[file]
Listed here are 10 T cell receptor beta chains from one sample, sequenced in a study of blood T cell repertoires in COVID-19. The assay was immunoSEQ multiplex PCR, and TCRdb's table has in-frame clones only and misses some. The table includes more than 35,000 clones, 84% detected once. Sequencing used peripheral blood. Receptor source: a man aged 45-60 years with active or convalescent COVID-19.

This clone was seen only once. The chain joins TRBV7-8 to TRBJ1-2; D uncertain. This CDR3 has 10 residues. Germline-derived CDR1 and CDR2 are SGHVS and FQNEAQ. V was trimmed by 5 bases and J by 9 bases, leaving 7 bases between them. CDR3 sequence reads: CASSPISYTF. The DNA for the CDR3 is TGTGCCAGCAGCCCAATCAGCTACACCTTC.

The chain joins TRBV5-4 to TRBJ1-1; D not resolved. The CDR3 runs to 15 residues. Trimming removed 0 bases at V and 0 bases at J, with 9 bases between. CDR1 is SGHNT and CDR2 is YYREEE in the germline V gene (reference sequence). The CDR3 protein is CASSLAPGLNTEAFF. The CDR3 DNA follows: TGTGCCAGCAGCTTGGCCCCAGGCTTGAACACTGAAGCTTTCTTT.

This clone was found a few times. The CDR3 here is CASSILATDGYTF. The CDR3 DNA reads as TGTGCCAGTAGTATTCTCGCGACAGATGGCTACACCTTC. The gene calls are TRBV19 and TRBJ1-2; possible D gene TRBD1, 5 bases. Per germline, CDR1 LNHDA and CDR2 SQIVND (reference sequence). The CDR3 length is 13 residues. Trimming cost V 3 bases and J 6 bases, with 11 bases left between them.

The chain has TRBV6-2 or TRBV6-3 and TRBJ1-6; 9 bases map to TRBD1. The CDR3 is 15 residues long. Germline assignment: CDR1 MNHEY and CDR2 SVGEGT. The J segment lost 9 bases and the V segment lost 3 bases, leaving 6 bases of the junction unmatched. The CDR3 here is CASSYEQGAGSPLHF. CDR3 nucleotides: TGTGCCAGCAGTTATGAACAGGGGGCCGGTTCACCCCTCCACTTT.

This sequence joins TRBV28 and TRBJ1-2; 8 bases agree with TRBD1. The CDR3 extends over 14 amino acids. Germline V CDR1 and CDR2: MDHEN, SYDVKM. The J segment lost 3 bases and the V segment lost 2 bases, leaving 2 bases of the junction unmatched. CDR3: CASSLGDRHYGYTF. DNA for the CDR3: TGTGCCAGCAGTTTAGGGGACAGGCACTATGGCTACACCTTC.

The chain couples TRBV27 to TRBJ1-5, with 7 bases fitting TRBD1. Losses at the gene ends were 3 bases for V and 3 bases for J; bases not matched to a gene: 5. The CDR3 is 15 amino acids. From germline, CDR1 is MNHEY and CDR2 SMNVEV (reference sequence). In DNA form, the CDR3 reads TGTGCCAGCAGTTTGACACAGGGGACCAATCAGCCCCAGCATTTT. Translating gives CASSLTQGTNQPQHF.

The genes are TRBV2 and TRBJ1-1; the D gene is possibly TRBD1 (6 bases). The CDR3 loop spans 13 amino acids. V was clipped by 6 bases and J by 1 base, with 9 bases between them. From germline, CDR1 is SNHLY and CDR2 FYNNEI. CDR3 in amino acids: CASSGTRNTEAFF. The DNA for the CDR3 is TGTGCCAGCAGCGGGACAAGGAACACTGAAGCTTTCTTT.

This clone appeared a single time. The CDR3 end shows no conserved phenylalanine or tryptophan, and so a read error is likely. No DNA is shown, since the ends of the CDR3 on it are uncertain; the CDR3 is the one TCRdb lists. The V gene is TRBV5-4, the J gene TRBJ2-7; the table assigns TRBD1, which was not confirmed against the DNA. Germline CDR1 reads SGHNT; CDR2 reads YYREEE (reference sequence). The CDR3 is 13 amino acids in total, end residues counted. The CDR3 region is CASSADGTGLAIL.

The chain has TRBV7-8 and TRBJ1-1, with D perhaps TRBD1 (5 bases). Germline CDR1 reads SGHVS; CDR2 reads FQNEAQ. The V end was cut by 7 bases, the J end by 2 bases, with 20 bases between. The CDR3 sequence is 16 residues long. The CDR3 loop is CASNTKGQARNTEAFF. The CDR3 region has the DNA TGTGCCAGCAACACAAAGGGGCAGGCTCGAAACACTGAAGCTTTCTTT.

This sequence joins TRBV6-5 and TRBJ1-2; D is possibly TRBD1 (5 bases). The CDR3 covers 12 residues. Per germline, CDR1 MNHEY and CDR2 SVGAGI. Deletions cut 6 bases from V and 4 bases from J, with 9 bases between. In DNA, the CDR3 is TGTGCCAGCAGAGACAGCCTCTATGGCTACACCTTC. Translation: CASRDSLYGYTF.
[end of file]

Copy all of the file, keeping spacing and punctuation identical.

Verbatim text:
Listed here are 10 T cell receptor beta chains from one sample, sequenced in a study of blood T cell repertoires in COVID-19. The assay was immunoSEQ multiplex PCR, and TCRdb's table has in-frame clones only and misses some. The table includes more than 35,000 clones, 84% detected once. Sequencing used peripheral blood. Receptor source: a man aged 45-60 years with active or convalescent COVID-19.

This clone was seen only once. The chain joins TRBV7-8 to TRBJ1-2; D uncertain. This CDR3 has 10 residues. Germline-derived CDR1 and CDR2 are SGHVS and FQNEAQ. V was trimmed by 5 bases and J by 9 bases, leaving 7 bases between them. CDR3 sequence reads: CASSPISYTF. The DNA for the CDR3 is TGTGCCAGCAGCCCAATCAGCTACACCTTC.

The chain joins TRBV5-4 to TRBJ1-1; D not resolved. The CDR3 runs to 15 residues. Trimming removed 0 bases at V and 0 bases at J, with 9 bases between. CDR1 is SGHNT and CDR2 is YYREEE in the germline V gene (reference sequence). The CDR3 protein is CASSLAPGLNTEAFF. The CDR3 DNA follows: TGTGCCAGCAGCTTGGCCCCAGGCTTGAACACTGAAGCTTTCTTT.

This clone was found a few times. The CDR3 here is CASSILATDGYTF. The CDR3 DNA reads as TGTGCCAGTAGTATTCTCGCGACAGATGGCTACACCTTC. The gene calls are TRBV19 and TRBJ1-2; possible D gene TRBD1, 5 bases. Per germline, CDR1 LNHDA and CDR2 SQIVND (reference sequence). The CDR3 length is 13 residues. Trimming cost V 3 bases and J 6 bases, with 11 bases left between them.

The chain has TRBV6-2 or TRBV6-3 and TRBJ1-6; 9 bases map to TRBD1. The CDR3 is 15 residues long. Germline assignment: CDR1 MNHEY and CDR2 SVGEGT. The J segment lost 9 bases and the V segment lost 3 bases, leaving 6 bases of the junction unmatched. The CDR3 here is CASSYEQGAGSPLHF. CDR3 nucleotides: TGTGCCAGCAGTTATGAACAGGGGGCCGGTTCACCCCTCCACTTT.

This sequence joins TRBV28 and TRBJ1-2; 8 bases agree with TRBD1. The CDR3 extends over 14 amino acids. Germline V CDR1 and CDR2: MDHEN, SYDVKM. The J segment lost 3 bases and the V segment lost 2 bases, leaving 2 bases of the junction unmatched. CDR3: CASSLGDRHYGYTF. DNA for the CDR3: TGTGCCAGCAGTTTAGGGGACAGGCACTATGGCTACACCTTC.

The chain couples TRBV27 to TRBJ1-5, with 7 bases fitting TRBD1. Losses at the gene ends were 3 bases for V and 3 bases for J; bases not matched to a gene: 5. The CDR3 is 15 amino acids. From germline, CDR1 is MNHEY and CDR2 SMNVEV (reference sequence). In DNA form, the CDR3 reads TGTGCCAGCAGTTTGACACAGGGGACCAATCAGCCCCAGCATTTT. Translating gives CASSLTQGTNQPQHF.

The genes are TRBV2 and TRBJ1-1; the D gene is possibly TRBD1 (6 bases). The CDR3 loop spans 13 amino acids. V was clipped by 6 bases and J by 1 base, with 9 bases between them. From germline, CDR1 is SNHLY and CDR2 FYNNEI. CDR3 in amino acids: CASSGTRNTEAFF. The DNA for the CDR3 is TGTGCCAGCAGCGGGACAAGGAACACTGAAGCTTTCTTT.

This clone appeared a single time. The CDR3 end shows no conserved phenylalanine or tryptophan, and so a read error is likely. No DNA is shown, since the ends of the CDR3 on it are uncertain; the CDR3 is the one TCRdb lists. The V gene is TRBV5-4, the J gene TRBJ2-7; the table assigns TRBD1, which was not confirmed against the DNA. Germline CDR1 reads SGHNT; CDR2 reads YYREEE (reference sequence). The CDR3 is 13 amino acids in total, end residues counted. The CDR3 region is CASSADGTGLAIL.

The chain has TRBV7-8 and TRBJ1-1, with D perhaps TRBD1 (5 bases). Germline CDR1 reads SGHVS; CDR2 reads FQNEAQ. The V end was cut by 7 bases, the J end by 2 bases, with 20 bases between. The CDR3 sequence is 16 residues long. The CDR3 loop is CASNTKGQARNTEAFF. The CDR3 region has the DNA TGTGCCAGCAACACAAAGGGGCAGGCTCGAAACACTGAAGCTTTCTTT.

This sequence joins TRBV6-5 and TRBJ1-2; D is possibly TRBD1 (5 bases). The CDR3 covers 12 residues. Per germline, CDR1 MNHEY and CDR2 SVGAGI. Deletions cut 6 bases from V and 4 bases from J, with 9 bases between. In DNA, the CDR3 is TGTGCCAGCAGAGACAGCCTCTATGGCTACACCTTC. Translation: CASRDSLYGYTF.